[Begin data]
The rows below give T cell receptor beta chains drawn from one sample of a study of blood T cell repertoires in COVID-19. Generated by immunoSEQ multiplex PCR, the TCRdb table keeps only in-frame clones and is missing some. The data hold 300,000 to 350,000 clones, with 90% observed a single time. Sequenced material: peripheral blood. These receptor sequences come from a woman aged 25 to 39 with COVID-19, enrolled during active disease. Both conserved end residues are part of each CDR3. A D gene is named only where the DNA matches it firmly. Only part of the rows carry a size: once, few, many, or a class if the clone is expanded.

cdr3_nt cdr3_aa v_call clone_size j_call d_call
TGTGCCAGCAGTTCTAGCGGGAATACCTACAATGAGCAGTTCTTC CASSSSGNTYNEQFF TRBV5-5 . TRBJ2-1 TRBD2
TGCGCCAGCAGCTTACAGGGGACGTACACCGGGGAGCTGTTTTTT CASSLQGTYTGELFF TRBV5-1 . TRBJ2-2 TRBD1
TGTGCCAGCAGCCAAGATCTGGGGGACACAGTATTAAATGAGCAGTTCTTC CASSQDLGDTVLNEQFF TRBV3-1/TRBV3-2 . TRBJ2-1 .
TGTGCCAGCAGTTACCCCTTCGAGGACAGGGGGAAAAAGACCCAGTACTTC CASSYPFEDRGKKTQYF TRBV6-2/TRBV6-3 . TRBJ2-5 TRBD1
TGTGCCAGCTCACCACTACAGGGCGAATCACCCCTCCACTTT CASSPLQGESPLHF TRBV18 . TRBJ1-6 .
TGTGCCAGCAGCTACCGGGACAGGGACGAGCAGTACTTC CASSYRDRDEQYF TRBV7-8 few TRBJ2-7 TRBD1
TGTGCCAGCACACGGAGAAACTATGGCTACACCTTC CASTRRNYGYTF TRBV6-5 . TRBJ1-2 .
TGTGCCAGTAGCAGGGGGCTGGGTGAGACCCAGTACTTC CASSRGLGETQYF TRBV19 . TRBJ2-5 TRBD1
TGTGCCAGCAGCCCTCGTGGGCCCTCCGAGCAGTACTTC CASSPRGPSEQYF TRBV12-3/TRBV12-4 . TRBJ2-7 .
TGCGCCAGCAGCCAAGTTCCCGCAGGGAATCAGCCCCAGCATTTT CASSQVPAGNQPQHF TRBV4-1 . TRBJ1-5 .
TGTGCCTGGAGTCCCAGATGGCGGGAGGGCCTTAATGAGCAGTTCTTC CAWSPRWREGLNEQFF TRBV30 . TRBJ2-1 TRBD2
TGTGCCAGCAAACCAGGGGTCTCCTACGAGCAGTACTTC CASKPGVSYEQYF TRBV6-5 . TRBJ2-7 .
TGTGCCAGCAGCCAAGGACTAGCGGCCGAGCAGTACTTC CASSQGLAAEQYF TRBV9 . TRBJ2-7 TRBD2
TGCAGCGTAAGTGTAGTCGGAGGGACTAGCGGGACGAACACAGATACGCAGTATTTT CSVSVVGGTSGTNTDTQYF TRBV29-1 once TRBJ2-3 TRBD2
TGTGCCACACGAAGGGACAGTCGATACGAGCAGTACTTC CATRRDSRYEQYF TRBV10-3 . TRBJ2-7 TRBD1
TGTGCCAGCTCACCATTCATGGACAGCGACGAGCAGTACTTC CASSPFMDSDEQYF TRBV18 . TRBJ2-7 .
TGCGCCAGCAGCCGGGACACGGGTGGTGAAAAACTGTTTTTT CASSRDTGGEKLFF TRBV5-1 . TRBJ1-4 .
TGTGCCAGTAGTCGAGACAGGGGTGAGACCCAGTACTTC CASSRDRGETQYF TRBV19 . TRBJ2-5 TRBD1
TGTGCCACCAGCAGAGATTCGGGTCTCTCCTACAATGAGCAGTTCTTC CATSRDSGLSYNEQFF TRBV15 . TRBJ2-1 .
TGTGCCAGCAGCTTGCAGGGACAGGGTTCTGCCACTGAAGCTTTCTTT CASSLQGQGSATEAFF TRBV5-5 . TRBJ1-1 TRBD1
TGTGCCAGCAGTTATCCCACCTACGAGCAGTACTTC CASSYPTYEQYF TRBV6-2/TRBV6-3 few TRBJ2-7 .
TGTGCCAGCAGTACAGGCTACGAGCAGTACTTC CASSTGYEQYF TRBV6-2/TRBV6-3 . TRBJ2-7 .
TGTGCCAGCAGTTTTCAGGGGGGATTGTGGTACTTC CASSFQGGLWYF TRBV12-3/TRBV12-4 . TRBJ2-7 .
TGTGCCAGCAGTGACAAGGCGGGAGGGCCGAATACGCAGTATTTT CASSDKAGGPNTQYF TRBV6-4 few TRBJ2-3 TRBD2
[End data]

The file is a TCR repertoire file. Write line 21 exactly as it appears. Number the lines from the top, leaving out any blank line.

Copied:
TGTGCCACCAGCAGAGATTCGGGTCTCTCCTACAATGAGCAGTTCTTC CATSRDSGLSYNEQFF TRBV15 . TRBJ2-1 .